In this series, we’ll be interviewing the Green Chameleon team and discovering what drives them and what’s lead them to working here. In this interview, we’re talking to Jess Caddick, Green Chameleon’s Lead Designer.
Afternoon Jess, what’s your role at Green Chameleon?
A designer – but not in a singular classification. I’m more mid-senior in my design role: sometimes I take on a more mid-weight role and sometimes I’m more senior, it depends on the project.
What does an average day at Green Chameleon look like for you?
The day starts with inspiration: I look through some websites and books to get myself into the day, almost religiously so! Pinterest, AWWW, CSSDA, Dribbble and Behance all feature as I read and motivate to get myself into the day ahead. I’m lucky in that I’m rarely working on laborious work and am usually free to be creative. Designing all week can be taxing but it’s also really fulfilling!
What inspired you to start designing?
It was the only thing I was ever good at! When I was 6 my parents bought me this A-Z book of animals and I was obsessed with trying to accurately draw them, and when I had my animal drawings down I then focussed on how I could draw them differently and put my own spin on them. When I was still at school I was set on drawing and creating; I’ve always been artistic but at the end of school, before going into college, I started looking at Graphic Design more seriously. I then started to understand how people put art into application and how design served business – art felt a little less significant to me then and I was much more inspired to create with purpose and function rather than just create for expression. I became aware that there was another route that you could take art down and this is what encouraged me to study Graphic Design. When I went to college, the course taught more about what design covers and I was really enticed by the more practical forms of the arts.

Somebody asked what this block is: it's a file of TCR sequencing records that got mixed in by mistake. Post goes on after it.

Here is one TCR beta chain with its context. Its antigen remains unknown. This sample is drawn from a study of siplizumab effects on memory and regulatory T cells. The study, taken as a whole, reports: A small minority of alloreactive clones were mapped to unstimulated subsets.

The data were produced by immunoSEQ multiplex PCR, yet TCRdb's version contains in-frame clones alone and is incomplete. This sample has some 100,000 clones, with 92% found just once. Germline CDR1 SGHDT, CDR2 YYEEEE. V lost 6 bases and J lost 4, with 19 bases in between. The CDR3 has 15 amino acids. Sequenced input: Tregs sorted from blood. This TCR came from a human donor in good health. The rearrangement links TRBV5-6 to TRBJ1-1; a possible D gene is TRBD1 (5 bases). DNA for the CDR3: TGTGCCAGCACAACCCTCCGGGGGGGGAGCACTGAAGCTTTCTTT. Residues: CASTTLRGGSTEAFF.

What’s been your favourite project so far?
The Bramley & Gage work was the project with the most breadth: I got to dip into packaging, branding and web design throughout the project. I feel like the end product was incredibly satisfying as we had good feedback and the project was a lot of fun to work on. The project went through incredibly quickly as our first ideas just worked (and they were a really good client!). We did a lot of shoots for that too, getting photographers in and working with an illustrator that I had sourced. The collaborative aspect really made that project stand out for me.
What’s your dream project or brief?
It would be something in the fashion industry – I love a brand like The Hundreds, who have a whole community associated with them. I love it when design, community and music overlap to form a brand.
What is the most gratifying part of your job?
When you work on a project for a small or start-up company and they’re absolutely blown away by the result. Not only are you helping a company who are on the start of their journey and working with them, but you can stay in touch throughout and see how your work has helped shape their organisation and given them an image and a starting point.
What’s the last great film you saw?
It’s been a very long time since I saw a really great film. It’s going to sound ridiculous but I went to watch Austin Powers: Goldmember with my mum as the whole cinema was in stitches and this atmosphere added to the overall experience and made it incredibly memorable! It’s not in my Top 10 films by any means but seeing that film really sticks with me as a fun cinematic experience.
What’s the one piece of design that everyone should see?
The Returning of the Boomerang is one of many examples of how design can effectively change our perceptions on things like the humble boomerang. I feel like this project is just a peek into the enormous power design holds in different industries – look what a couple of designers were able to do to transform a boomerang into a desirable and contemporary product!